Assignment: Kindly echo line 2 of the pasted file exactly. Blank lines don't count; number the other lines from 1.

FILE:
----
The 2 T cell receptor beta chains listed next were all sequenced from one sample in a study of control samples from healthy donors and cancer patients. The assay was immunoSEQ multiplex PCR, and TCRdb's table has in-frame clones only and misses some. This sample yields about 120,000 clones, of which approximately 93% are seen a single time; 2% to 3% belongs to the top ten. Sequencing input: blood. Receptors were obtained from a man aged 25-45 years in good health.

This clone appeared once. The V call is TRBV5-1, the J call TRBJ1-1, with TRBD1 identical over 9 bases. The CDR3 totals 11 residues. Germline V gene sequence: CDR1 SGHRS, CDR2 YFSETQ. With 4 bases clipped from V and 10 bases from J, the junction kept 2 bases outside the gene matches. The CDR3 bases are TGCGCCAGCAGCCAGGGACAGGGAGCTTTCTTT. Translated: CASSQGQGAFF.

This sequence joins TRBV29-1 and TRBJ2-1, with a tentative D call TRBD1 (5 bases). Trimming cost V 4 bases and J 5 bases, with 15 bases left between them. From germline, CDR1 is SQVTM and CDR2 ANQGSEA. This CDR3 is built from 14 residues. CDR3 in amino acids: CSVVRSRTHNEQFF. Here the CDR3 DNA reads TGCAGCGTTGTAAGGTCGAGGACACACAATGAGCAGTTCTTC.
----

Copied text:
This clone appeared once. The V call is TRBV5-1, the J call TRBJ1-1, with TRBD1 identical over 9 bases. The CDR3 totals 11 residues. Germline V gene sequence: CDR1 SGHRS, CDR2 YFSETQ. With 4 bases clipped from V and 10 bases from J, the junction kept 2 bases outside the gene matches. The CDR3 bases are TGCGCCAGCAGCCAGGGACAGGGAGCTTTCTTT. Translated: CASSQGQGAFF.